17/02/2017 8:17 AM IST | Updated 17/02/2017 9:34 AM IST

The Morning Wrap: IS Suicide Attack On Pak Shrine; Delhi Boy Gets ₹1.25 Crore Job Offer

Our selection of interesting news and opinion from the day's newspapers.

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The Morning Wrap is HuffPost India's selection of interesting news and opinion from the day's newspapers. Subscribe here to receive it in your inbox each weekday morning.

Essential HuffPost

Nearly 100 people were killed and dozens injured when an Islamic State suicide bomber blew himself up inside the crowded shrine of revered Sufi Lal Shahbaz Qalandar in Sehwan town, some 200 kms northeast of Karachi, in a string of deadly blasts this week in Pakistan.

A bill, introduced by private members of the Parliament, seeking a cap on "wasteful expenditure" in Indian weddings has extremely low chances of being actually passed by the Lok Sabha to become law, historical data shows. Read here.

42-year-old Bangalore-based IT consultant John Seemon owns 450,000 pieces of Lego. One of the most prominent members of the Adult Fans of Lego network in India, he lives, breathes, thinks and dreams in Lego. Read here the incredible story of his collection and how it is kept safe.


According To A Poll, Scotch Is One Of The Top 5 #GiftsMenLove. Women, Are You Listening?

Surprise, surprise...a bottle of scotch whisky, or 'liquid sunshine' to paraphrase George Bernard Shaw, is an unconventional but tremendously popular choice among Indian men. Scotch whisky ranks second in the online poll, with watches topping the list. Here are the top 5 preferred gifts.

Main News

After a week of dramatic twists and turns, Edapaddi Palaniswami, a loyalist of AIADMK chief VK Sasikala, was sworn in as the chief minister of Tamil Nadu by the governor C Vidyasagar Rao. He will, however, have to seek and win the trust vote in the state assembly in 15 days to consolidate his position.

While AIADMK MLAs trooped out in numbers to attend the swearing-in ceremony of the new chief minister, O Panneerselvam was left with his handful of loyalists. The caretaker CM, who revolted against Sasikala, believed the MLAs would switch over to his side with her conviction in the Disproportionate Assets case. But Sasikala had other plans.

The new ₹2,000 banknotes carry the signature of current Reserve Bank of India chief Urjit Patel, but the process to print these bills had begun when his predecessor Raghuram Rajan was still in office, a Hindustan Times investigation has revealed.

Off The Front Page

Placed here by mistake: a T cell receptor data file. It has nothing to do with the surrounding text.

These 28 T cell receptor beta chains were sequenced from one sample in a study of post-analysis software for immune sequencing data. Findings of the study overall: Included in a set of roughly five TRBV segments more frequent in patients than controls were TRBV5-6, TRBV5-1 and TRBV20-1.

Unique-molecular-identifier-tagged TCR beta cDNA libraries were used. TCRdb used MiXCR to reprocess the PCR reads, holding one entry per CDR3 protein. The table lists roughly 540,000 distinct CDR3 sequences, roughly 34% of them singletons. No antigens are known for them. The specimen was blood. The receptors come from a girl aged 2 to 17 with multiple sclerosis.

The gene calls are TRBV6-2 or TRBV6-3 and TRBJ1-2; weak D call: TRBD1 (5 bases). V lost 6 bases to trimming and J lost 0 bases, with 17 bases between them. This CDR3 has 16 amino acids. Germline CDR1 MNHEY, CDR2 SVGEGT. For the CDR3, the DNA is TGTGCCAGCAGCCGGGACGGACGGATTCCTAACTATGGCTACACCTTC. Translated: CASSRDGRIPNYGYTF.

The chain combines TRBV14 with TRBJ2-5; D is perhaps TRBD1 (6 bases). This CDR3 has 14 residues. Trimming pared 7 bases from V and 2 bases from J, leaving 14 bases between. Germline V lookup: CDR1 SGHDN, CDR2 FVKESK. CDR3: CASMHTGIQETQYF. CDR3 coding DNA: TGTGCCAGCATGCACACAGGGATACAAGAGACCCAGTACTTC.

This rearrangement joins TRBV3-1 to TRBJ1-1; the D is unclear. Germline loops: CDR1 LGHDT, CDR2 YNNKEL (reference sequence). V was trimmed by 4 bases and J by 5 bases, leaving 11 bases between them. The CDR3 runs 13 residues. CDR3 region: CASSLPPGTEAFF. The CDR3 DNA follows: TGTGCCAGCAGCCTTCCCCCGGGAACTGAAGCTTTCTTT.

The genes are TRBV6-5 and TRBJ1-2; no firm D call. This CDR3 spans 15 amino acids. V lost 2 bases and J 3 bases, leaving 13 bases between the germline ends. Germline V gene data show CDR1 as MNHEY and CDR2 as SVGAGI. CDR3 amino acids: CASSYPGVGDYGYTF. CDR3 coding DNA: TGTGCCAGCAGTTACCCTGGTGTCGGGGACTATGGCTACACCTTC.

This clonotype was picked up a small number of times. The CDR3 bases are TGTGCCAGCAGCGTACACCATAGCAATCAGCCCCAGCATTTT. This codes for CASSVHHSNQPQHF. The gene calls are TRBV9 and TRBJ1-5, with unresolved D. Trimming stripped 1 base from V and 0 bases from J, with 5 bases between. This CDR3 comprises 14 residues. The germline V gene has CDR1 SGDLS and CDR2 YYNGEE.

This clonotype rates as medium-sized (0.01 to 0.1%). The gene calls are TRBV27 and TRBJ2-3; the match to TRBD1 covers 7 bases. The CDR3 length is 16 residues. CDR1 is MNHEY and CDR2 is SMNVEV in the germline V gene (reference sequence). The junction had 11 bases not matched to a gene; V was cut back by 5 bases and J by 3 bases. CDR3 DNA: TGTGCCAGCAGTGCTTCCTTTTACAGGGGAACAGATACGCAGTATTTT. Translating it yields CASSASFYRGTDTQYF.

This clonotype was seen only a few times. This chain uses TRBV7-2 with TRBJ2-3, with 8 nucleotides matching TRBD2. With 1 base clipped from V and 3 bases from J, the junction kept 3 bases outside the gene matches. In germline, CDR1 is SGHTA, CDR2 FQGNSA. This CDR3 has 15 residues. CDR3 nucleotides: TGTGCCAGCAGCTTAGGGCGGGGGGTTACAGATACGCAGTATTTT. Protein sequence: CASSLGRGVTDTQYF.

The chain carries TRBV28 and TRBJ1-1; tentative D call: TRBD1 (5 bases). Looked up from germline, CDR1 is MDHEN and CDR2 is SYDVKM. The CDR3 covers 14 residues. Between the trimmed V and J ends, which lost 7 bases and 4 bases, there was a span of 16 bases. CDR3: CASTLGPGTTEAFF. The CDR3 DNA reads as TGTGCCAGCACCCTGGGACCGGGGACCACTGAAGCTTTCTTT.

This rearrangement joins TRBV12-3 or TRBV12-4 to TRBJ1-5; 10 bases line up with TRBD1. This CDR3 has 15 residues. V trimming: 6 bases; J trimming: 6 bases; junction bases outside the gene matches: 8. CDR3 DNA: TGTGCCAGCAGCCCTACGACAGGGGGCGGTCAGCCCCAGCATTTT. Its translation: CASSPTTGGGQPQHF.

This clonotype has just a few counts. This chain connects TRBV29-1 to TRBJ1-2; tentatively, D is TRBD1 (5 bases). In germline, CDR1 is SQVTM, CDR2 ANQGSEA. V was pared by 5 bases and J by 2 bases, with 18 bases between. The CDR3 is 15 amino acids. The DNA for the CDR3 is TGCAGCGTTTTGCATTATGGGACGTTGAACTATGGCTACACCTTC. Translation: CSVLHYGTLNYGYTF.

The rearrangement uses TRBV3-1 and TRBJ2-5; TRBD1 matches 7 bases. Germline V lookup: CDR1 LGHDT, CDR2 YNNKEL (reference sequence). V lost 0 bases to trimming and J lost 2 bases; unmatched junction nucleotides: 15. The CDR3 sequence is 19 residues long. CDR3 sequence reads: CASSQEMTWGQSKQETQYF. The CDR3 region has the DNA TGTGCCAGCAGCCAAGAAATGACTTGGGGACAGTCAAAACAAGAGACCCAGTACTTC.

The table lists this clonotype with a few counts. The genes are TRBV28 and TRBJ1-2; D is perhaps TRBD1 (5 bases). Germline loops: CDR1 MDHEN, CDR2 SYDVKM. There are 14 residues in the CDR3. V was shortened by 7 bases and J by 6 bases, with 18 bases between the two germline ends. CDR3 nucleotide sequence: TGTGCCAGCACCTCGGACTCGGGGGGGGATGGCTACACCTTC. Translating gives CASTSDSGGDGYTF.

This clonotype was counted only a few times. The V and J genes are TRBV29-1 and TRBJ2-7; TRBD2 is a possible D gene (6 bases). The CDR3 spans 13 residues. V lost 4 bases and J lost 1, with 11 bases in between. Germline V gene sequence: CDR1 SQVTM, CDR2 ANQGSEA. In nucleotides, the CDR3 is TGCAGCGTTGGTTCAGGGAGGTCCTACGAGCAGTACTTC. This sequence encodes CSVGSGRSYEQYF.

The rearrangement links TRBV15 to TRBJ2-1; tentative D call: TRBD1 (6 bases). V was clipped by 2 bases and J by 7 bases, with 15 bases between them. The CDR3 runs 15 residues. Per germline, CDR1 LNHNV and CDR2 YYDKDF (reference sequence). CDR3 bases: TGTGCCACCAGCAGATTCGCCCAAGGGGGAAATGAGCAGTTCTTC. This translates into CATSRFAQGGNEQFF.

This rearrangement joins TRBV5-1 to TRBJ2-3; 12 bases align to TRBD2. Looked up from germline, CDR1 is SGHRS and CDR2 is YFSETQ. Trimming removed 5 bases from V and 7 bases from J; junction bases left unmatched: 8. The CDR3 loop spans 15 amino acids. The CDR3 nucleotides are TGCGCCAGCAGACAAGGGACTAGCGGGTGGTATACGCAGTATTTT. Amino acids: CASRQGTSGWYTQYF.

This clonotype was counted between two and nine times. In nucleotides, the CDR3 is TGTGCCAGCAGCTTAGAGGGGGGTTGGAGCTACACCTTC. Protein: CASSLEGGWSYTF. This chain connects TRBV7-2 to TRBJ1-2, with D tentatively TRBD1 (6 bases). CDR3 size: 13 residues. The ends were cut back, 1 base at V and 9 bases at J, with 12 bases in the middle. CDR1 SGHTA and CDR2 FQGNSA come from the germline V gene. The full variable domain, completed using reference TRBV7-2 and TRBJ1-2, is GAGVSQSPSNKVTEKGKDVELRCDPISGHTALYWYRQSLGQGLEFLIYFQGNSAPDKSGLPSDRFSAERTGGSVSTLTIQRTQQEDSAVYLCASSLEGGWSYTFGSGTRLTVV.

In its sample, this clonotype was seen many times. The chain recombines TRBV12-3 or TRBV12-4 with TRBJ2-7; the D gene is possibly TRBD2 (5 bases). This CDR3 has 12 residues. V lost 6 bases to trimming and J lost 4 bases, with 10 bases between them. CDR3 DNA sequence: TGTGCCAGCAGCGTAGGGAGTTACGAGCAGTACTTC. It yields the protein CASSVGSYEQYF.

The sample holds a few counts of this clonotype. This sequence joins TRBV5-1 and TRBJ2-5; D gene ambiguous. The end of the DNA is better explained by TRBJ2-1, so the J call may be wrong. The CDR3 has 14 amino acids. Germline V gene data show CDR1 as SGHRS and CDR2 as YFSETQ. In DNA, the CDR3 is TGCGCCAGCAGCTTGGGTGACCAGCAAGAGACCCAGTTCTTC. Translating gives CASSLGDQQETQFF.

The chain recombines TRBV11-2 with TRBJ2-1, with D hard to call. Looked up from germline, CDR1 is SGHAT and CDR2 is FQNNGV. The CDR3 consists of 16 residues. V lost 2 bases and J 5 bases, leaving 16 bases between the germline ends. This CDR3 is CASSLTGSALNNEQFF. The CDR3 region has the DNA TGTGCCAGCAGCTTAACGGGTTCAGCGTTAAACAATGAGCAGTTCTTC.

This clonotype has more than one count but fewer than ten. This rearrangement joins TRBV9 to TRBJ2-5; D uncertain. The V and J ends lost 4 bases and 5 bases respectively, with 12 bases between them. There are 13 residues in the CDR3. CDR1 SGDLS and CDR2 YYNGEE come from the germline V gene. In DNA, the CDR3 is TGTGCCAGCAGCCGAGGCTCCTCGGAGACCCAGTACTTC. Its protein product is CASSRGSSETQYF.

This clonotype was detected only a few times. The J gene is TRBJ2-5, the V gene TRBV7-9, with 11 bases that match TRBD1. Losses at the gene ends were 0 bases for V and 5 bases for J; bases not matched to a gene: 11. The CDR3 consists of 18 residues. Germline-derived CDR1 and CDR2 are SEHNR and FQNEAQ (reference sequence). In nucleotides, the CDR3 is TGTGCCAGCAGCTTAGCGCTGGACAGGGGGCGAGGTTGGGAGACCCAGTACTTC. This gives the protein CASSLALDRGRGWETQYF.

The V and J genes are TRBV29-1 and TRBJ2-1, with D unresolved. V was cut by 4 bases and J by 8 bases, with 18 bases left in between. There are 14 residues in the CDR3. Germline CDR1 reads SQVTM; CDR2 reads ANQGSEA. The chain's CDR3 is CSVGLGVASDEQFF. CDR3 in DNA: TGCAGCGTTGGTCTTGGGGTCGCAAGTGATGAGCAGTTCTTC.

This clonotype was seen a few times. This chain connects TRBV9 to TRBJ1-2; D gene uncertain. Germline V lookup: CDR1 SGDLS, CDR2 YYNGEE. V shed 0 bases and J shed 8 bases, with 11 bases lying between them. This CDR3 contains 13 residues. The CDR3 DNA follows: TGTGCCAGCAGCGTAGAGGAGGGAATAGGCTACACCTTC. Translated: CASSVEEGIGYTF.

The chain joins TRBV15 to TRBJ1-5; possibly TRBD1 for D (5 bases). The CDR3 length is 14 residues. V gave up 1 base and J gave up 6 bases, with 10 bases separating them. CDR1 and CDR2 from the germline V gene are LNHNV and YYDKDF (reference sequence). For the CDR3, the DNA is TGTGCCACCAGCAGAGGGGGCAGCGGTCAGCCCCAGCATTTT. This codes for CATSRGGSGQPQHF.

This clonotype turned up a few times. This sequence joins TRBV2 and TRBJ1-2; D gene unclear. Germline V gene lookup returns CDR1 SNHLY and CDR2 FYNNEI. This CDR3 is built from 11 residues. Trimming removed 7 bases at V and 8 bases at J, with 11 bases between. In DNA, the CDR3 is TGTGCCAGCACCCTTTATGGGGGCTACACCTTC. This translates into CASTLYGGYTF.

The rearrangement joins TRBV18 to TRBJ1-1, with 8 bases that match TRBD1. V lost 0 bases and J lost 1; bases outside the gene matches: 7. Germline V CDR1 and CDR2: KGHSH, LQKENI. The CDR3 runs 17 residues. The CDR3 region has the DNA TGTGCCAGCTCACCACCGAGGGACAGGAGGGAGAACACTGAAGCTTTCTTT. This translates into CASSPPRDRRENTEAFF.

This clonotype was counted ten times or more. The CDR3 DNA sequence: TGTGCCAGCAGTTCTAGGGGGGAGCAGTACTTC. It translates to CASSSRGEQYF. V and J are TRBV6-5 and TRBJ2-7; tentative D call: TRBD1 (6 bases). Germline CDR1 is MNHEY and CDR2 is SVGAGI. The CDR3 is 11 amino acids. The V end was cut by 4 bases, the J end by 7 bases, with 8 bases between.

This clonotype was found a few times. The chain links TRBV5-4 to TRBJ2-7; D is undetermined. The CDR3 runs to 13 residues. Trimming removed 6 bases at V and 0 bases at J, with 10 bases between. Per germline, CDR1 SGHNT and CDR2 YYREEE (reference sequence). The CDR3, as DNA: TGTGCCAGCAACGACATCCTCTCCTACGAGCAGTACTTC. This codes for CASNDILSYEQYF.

In a rare interview with The Hindu, Congress Vice-President Rahul Gandhi spoke about his party's alliance with Akhilesh Yadav's Samajwadi Party in Uttar Pradesh. The two of them, Gandhi said, offer a younger and more hopeful alternative to the other political options available to the people there.

Sidharth, a 21-year-old computer science student, has been offered a staggering ₹1.25 crore package for a job with Uber. The student of Delhi Technological University, who is an alumnus of Delhi Public School in Vasant Kunj, will be moving to San Francisco to work there. He plans to travel widely with the money from his job.

States have been offered a provision to tweak the criteria for division of taxpayers after "consultation with [the] Centre" in respect of cross empowerment under the proposed Goods and Services Tax (GST), a report in The Indian Express says.


Will the newly appointed chief minister of Tamil Nadu, Edapaddi Palaniswami, be his own man? asks an editorial in the Hindustan Times. If he's able to pass the test of majority on the floor of the assembly, he will continue as the eighth chief minister of the state, but the de facto control over the machinery may still remain with VK Sasikala, his mentor.

In The Hindu, three minds from the Left, Right and the Centre present their views on the subject of state funding of elections. Yogendra Yadav, Manish Tiwari and SY Quraishi weigh in with the possible positives and negatives behind such an idea in three well-argued brief opinions.

An editorial in Mint argues that rewriting the history of India to reflect the true realities of the past is a worthy cause, but it should not become an exercise for the ruling party to impose its intellectual agendas to replace those of the Left, which had so long had an upper-hand over Indian historiography.

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